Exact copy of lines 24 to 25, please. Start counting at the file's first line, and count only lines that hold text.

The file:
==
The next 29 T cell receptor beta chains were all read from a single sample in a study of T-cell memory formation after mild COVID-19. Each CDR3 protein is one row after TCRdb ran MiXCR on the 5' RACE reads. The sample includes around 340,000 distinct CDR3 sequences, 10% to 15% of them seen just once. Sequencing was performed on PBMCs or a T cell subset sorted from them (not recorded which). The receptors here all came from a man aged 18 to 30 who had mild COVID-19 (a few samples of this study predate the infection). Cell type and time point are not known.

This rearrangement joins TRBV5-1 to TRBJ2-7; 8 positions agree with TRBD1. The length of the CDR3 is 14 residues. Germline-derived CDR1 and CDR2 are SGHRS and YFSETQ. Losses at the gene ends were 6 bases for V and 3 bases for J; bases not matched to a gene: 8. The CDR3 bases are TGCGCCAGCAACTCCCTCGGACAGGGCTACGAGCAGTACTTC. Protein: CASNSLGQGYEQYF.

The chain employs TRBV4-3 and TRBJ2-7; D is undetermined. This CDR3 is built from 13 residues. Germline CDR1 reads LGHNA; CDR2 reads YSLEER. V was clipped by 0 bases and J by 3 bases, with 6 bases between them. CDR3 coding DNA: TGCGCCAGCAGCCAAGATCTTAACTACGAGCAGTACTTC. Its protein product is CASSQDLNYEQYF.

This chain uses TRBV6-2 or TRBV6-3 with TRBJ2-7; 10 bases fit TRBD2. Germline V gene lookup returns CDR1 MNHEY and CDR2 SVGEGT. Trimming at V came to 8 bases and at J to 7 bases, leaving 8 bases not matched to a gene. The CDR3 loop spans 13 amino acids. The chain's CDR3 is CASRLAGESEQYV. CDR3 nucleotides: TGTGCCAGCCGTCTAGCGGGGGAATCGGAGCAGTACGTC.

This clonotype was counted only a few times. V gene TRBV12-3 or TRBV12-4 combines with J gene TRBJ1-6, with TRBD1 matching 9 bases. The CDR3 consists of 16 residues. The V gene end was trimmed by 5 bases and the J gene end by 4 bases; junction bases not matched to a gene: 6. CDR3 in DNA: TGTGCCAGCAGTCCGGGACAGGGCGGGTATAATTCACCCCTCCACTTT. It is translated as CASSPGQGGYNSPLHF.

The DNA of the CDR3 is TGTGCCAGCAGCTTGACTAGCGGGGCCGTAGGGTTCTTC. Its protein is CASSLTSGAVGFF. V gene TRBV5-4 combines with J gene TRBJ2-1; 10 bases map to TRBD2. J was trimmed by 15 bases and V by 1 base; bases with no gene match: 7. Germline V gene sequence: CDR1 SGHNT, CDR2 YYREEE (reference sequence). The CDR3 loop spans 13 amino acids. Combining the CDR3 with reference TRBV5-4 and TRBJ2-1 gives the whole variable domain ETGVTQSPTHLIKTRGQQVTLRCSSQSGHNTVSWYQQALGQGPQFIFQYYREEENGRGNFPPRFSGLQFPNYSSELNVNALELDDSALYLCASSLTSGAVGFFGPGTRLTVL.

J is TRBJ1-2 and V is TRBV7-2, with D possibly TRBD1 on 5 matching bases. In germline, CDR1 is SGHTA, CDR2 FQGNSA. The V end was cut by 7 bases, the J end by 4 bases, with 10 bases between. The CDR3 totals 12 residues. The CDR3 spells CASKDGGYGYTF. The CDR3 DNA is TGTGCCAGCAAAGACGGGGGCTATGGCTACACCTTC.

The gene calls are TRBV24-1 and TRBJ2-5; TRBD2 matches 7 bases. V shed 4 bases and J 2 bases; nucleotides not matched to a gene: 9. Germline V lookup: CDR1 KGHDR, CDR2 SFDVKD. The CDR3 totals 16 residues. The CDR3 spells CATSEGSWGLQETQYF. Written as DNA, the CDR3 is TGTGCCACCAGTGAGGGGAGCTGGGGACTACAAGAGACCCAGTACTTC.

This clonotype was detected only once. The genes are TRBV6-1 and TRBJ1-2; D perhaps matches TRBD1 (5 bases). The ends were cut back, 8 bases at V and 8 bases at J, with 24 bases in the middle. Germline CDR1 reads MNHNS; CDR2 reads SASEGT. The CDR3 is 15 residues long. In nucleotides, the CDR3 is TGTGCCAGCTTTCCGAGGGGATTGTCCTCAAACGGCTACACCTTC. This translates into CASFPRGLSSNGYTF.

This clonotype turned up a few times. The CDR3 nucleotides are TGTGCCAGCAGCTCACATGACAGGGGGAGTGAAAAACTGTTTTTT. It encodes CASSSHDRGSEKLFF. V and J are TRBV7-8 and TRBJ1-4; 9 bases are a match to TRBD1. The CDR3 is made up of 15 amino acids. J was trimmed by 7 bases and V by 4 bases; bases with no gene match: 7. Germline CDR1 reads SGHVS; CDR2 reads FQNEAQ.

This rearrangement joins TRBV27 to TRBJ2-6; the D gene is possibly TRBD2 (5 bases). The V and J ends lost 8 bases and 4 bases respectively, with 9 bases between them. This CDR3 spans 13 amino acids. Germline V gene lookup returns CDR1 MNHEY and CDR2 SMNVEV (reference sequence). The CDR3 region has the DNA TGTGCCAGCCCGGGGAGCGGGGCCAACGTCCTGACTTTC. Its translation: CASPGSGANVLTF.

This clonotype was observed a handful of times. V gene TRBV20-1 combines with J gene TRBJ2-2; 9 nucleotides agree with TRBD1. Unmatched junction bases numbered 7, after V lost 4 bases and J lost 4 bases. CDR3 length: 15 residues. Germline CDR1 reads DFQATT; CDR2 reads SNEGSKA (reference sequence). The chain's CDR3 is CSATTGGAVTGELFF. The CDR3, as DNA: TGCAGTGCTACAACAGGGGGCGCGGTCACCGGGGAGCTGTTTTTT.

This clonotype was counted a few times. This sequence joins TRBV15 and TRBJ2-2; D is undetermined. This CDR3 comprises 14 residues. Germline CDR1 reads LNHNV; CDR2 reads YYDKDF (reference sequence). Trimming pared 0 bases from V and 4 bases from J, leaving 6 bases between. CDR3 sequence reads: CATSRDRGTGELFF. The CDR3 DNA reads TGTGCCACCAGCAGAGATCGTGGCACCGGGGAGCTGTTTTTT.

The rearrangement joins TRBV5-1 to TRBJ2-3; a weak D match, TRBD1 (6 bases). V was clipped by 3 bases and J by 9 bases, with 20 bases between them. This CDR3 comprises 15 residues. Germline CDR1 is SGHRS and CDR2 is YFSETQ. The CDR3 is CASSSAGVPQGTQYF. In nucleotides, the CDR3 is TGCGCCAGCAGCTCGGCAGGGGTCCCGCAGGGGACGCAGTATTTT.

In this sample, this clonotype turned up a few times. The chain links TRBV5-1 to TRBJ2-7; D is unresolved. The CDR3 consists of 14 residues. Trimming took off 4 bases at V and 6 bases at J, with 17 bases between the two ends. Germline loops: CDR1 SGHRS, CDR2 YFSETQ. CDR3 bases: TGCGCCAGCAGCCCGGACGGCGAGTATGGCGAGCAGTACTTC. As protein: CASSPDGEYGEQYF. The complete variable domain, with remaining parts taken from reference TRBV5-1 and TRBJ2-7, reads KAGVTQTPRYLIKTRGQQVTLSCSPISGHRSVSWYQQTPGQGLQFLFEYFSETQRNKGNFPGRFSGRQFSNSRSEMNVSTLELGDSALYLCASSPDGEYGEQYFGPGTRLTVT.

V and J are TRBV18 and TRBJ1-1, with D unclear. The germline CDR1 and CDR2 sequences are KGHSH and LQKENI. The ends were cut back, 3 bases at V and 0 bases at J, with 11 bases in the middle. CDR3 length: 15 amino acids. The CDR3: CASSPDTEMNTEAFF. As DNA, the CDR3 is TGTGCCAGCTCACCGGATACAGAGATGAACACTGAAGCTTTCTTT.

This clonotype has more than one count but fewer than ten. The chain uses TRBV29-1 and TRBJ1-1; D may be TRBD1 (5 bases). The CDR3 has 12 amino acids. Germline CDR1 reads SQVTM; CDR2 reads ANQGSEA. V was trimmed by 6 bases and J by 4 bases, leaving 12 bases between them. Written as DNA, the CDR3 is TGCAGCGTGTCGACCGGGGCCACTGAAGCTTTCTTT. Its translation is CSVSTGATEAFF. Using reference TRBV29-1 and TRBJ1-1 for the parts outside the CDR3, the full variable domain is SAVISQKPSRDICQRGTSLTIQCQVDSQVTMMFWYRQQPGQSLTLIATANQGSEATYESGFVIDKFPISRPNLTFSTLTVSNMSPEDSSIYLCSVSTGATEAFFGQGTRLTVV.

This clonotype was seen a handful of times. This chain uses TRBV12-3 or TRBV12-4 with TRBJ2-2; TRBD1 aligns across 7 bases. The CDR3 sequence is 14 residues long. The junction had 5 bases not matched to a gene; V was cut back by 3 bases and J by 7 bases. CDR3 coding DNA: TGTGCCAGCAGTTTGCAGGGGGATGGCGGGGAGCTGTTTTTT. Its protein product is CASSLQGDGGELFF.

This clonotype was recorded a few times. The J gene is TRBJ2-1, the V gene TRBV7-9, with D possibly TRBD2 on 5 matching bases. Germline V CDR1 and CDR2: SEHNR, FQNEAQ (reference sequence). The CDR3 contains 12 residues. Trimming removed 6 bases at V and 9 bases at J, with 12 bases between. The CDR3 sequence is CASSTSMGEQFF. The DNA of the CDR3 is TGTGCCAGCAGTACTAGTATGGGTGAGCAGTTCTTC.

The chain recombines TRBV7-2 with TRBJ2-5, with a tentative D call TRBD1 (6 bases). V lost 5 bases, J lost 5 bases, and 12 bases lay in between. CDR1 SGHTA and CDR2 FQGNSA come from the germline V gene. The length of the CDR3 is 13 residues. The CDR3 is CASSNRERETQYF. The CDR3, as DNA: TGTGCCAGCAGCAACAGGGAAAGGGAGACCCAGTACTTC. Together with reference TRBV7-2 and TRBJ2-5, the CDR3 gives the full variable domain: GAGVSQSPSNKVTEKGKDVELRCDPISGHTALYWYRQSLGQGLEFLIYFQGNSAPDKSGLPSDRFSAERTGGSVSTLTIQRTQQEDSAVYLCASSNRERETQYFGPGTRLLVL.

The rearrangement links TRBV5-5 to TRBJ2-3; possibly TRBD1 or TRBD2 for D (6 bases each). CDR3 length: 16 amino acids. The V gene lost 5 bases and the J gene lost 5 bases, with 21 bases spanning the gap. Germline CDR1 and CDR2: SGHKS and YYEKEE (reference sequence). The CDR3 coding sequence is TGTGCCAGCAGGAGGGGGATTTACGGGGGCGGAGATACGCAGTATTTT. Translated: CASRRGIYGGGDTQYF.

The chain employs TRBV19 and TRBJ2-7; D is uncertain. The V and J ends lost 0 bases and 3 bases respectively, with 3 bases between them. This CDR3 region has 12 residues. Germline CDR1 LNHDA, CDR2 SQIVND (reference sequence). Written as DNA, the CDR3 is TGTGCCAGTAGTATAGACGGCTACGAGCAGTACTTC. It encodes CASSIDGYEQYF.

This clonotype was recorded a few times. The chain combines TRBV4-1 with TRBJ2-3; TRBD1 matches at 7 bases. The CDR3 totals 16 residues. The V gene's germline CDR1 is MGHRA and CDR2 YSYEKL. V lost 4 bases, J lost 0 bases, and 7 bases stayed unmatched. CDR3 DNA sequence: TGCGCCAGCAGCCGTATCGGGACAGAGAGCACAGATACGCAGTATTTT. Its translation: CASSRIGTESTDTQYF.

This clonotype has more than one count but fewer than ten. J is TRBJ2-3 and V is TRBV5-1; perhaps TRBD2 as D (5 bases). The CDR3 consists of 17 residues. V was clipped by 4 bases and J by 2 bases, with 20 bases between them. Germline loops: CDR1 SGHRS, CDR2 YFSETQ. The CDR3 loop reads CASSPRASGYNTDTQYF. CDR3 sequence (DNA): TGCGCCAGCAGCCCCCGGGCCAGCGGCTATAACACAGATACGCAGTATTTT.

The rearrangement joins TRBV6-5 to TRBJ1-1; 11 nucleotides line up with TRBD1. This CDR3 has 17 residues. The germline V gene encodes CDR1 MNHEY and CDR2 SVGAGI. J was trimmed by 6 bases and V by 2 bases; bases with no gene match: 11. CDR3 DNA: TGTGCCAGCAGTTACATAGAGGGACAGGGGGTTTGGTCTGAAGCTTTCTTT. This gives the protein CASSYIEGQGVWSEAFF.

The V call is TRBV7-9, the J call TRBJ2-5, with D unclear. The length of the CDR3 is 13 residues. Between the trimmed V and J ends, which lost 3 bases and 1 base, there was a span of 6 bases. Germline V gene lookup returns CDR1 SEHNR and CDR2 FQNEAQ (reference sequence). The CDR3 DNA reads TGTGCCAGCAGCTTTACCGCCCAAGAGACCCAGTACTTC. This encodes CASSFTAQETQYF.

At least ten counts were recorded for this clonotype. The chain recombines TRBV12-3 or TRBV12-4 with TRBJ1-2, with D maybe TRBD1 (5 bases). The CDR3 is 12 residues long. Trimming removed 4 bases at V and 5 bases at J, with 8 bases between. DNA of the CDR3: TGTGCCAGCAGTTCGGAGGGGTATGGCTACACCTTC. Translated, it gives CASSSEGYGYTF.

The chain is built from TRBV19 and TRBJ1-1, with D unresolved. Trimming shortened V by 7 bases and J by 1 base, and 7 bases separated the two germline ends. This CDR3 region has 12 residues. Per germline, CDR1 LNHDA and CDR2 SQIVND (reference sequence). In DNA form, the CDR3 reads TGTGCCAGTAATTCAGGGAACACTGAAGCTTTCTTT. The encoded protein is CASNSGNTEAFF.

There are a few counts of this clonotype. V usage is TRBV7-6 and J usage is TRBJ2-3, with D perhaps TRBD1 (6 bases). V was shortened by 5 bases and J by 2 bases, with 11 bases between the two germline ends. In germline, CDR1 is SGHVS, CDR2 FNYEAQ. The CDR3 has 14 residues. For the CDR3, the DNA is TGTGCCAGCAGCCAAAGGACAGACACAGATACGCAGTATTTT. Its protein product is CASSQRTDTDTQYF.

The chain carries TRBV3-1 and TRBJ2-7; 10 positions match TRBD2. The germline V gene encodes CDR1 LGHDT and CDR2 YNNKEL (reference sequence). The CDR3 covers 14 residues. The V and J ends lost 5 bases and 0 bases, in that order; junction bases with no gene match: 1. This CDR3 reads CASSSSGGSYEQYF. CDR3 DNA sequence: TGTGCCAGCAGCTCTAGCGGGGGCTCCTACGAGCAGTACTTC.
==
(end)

This clonotype has more than one count but fewer than ten. J is TRBJ2-3 and V is TRBV5-1; perhaps TRBD2 as D (5 bases). The CDR3 consists of 17 residues. V was clipped by 4 bases and J by 2 bases, with 20 bases between them. Germline loops: CDR1 SGHRS, CDR2 YFSETQ. The CDR3 loop reads CASSPRASGYNTDTQYF. CDR3 sequence (DNA): TGCGCCAGCAGCCCCCGGGCCAGCGGCTATAACACAGATACGCAGTATTTT.

The rearrangement joins TRBV6-5 to TRBJ1-1; 11 nucleotides line up with TRBD1. This CDR3 has 17 residues. The germline V gene encodes CDR1 MNHEY and CDR2 SVGAGI. J was trimmed by 6 bases and V by 2 bases; bases with no gene match: 11. CDR3 DNA: TGTGCCAGCAGTTACATAGAGGGACAGGGGGTTTGGTCTGAAGCTTTCTTT. This gives the protein CASSYIEGQGVWSEAFF.